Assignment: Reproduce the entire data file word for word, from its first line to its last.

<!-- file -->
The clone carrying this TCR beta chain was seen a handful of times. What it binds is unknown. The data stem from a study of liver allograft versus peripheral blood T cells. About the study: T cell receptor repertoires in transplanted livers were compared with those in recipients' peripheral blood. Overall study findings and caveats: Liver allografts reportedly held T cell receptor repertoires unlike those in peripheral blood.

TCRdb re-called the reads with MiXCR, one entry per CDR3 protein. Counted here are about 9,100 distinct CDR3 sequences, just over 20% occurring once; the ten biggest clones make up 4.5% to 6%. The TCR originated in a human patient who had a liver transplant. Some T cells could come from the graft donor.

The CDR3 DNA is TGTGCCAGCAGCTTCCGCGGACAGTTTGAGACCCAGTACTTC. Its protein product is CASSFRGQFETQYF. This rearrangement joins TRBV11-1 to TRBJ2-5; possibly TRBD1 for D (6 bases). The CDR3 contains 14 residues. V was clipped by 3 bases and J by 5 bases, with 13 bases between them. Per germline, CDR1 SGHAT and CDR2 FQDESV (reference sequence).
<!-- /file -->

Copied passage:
The clone carrying this TCR beta chain was seen a handful of times. What it binds is unknown. The data stem from a study of liver allograft versus peripheral blood T cells. About the study: T cell receptor repertoires in transplanted livers were compared with those in recipients' peripheral blood. Overall study findings and caveats: Liver allografts reportedly held T cell receptor repertoires unlike those in peripheral blood.

TCRdb re-called the reads with MiXCR, one entry per CDR3 protein. Counted here are about 9,100 distinct CDR3 sequences, just over 20% occurring once; the ten biggest clones make up 4.5% to 6%. The TCR originated in a human patient who had a liver transplant. Some T cells could come from the graft donor.

The CDR3 DNA is TGTGCCAGCAGCTTCCGCGGACAGTTTGAGACCCAGTACTTC. Its protein product is CASSFRGQFETQYF. This rearrangement joins TRBV11-1 to TRBJ2-5; possibly TRBD1 for D (6 bases). The CDR3 contains 14 residues. V was clipped by 3 bases and J by 5 bases, with 13 bases between them. Per germline, CDR1 SGHAT and CDR2 FQDESV (reference sequence).